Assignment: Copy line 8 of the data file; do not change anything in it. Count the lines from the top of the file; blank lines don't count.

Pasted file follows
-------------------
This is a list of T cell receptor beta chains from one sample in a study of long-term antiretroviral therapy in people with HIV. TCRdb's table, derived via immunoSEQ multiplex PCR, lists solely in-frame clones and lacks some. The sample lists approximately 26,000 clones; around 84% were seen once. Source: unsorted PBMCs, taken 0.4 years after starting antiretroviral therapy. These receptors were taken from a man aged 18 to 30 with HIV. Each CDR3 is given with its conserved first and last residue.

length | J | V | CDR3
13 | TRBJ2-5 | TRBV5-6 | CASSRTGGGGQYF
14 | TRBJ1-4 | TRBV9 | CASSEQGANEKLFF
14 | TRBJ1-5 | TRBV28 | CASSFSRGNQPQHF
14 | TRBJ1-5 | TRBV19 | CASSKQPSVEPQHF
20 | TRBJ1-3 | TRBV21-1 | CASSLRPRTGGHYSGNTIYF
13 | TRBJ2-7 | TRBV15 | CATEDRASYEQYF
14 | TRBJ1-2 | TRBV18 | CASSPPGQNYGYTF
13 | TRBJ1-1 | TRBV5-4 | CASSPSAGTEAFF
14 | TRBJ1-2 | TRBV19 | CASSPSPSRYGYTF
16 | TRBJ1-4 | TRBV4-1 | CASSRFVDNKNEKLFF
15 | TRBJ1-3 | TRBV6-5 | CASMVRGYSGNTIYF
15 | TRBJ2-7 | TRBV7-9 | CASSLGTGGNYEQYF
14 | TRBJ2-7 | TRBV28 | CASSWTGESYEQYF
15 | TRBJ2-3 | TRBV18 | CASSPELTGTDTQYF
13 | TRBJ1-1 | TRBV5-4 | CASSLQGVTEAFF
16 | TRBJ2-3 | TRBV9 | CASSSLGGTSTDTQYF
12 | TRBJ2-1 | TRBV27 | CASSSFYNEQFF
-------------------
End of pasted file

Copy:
13 | TRBJ2-7 | TRBV15 | CATEDRASYEQYF